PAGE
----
OPINION: Analyst Calls School Choice 'Most Critical Civil Rights Issue of Our Time'
From U.S. News & World Report:
It is the most critical civil rights issue of our time, an extension of Brown v. Board of Education, only today, at issue is the egregious separation of students from poor neighborhoods from students in wealthy neighborhoods.
The issue of which I speak is school choice, and I think you’ll be surprised to learn that, when we get down to the facts, Americans of every stripe imaginable can agree: choice is a good thing.
All of us want the best education possible for our children. Some of us have the means to live in neighborhoods with exceptional public schools. But so many Americans do not. According to the U.S. Department of Education, as of 2008 more than 1700 “dropout factories”–or high schools in which less than 60 percent of students graduate–exist. The students who drop out are overwhelmingly African-American and Latino. They are trapped in schools that, from early in their education, keep moving them from grade to grade without giving them the skills and knowledge necessary to become successful adults.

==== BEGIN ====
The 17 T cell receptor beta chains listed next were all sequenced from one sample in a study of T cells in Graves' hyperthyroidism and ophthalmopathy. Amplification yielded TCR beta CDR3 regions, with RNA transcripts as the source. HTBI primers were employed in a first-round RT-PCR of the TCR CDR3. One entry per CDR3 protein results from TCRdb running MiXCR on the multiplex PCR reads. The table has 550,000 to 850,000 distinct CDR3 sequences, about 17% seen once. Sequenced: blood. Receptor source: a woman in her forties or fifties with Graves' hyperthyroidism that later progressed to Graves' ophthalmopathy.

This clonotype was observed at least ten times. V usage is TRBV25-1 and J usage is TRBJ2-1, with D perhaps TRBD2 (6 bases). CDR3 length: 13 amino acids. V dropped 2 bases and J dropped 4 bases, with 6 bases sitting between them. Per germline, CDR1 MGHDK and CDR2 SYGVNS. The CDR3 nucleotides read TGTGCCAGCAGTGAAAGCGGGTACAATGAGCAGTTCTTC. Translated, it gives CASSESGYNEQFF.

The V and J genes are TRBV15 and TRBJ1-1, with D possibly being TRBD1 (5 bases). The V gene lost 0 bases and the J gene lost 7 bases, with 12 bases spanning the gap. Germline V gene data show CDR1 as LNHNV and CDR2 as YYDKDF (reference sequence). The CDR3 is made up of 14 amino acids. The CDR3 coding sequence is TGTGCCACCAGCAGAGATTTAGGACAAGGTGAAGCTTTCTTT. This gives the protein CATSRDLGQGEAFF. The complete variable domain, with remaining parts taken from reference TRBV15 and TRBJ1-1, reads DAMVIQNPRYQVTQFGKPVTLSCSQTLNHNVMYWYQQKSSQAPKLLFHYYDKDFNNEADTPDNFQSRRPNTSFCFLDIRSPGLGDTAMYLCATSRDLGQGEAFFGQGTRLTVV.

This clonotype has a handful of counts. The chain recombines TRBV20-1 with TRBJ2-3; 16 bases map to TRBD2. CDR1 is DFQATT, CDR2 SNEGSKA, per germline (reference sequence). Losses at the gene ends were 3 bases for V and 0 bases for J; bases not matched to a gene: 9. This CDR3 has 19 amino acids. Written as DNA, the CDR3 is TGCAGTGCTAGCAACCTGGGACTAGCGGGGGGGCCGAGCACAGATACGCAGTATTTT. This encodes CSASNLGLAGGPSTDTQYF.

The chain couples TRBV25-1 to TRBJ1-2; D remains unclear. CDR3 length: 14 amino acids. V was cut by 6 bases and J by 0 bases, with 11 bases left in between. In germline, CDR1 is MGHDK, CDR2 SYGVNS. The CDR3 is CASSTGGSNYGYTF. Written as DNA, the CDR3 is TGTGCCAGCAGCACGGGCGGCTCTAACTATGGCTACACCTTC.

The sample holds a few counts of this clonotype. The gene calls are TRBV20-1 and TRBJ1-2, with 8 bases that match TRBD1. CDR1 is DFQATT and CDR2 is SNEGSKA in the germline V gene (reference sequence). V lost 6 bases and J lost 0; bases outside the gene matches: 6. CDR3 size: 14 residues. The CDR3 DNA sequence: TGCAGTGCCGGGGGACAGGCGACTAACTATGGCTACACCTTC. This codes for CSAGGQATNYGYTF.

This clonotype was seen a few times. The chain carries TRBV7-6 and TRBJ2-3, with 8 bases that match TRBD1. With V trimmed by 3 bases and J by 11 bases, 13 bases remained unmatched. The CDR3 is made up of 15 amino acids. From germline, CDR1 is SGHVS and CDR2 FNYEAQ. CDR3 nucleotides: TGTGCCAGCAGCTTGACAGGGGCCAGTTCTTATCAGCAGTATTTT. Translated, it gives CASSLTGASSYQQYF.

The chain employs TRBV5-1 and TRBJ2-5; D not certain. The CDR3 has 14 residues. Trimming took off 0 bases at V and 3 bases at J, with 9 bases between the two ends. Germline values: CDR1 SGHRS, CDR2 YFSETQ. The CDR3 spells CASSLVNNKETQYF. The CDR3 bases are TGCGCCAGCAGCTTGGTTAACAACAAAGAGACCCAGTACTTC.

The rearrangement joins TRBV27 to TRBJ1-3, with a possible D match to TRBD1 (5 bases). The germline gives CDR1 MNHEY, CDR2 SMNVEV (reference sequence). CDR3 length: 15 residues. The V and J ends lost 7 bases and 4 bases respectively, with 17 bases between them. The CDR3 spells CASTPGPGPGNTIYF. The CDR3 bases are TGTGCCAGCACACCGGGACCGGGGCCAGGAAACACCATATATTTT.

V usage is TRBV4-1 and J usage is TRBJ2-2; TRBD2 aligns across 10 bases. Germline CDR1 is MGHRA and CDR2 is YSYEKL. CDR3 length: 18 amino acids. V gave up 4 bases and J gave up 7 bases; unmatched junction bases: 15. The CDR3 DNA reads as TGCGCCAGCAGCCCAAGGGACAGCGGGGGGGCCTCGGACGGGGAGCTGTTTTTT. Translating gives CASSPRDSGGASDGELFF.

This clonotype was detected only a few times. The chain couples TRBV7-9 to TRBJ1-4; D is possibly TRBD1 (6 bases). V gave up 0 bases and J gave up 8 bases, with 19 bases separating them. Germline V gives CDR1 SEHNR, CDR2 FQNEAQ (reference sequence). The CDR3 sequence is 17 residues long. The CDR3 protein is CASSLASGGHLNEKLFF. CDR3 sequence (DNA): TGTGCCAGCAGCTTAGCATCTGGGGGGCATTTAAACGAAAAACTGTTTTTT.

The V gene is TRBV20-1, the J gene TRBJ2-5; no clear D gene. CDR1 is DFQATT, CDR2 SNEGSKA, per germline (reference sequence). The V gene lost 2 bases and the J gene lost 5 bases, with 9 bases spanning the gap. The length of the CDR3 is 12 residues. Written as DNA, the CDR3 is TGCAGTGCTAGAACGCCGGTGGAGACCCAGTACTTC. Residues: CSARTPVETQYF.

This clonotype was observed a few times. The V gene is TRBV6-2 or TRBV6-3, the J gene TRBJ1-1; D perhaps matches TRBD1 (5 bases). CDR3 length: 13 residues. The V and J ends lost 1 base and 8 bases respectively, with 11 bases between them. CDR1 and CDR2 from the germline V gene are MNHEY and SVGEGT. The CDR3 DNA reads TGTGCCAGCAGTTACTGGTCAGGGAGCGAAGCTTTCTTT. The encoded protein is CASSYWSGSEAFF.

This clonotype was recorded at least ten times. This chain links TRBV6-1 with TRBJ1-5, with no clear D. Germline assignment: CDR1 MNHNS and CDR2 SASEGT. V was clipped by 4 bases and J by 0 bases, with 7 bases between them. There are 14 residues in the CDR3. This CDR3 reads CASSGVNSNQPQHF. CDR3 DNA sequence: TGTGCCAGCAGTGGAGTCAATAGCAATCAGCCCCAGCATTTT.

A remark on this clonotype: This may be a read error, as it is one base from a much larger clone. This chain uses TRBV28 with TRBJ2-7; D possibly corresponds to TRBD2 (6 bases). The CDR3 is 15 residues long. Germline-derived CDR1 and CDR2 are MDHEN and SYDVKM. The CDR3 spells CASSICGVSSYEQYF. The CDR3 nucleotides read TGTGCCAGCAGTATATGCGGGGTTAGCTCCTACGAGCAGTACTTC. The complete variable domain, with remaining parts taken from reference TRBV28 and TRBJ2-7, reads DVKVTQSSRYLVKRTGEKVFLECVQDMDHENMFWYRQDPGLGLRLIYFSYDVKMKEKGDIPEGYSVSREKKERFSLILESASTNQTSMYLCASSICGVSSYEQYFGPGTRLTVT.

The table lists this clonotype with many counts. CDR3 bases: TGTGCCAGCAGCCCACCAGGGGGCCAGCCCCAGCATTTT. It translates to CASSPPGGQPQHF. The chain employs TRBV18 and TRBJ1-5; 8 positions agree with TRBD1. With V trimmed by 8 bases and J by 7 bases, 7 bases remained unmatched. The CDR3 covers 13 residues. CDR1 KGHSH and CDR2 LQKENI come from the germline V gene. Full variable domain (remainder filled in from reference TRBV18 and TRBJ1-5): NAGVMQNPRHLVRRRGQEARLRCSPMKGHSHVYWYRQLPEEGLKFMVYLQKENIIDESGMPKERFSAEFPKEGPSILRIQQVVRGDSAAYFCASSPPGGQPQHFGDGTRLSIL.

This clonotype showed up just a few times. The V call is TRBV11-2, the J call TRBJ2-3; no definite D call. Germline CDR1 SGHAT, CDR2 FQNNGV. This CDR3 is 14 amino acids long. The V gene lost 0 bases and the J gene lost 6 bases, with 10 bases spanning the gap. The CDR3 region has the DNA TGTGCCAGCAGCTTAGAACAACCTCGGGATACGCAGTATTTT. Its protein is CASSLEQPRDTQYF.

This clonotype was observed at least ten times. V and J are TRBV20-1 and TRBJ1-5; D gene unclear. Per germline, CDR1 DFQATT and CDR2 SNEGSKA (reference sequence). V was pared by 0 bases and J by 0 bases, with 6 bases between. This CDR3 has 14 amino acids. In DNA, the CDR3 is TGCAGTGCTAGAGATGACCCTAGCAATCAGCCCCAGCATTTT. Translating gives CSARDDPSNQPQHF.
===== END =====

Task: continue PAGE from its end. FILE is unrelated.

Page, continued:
In his State of the Union address, President Obama reminded Americans that education begins at home and that it’s a parent’s responsibility to instill a love of learning in their children as well as making sure “the TV is turned off and homework gets done.” This is absolutely true, but a parents’ ability to influence his or her child’s education cannot stop in the home.
As a nation, we have a moral obligation to make sure that all parents have the legal right to put their children in the school that believes that all children can learn and has a proven track record helping children thrive. If we don’t do this, we risk creating a permanent underclass of uneducated, unemployable Americans. This would be the end of American exceptionalism.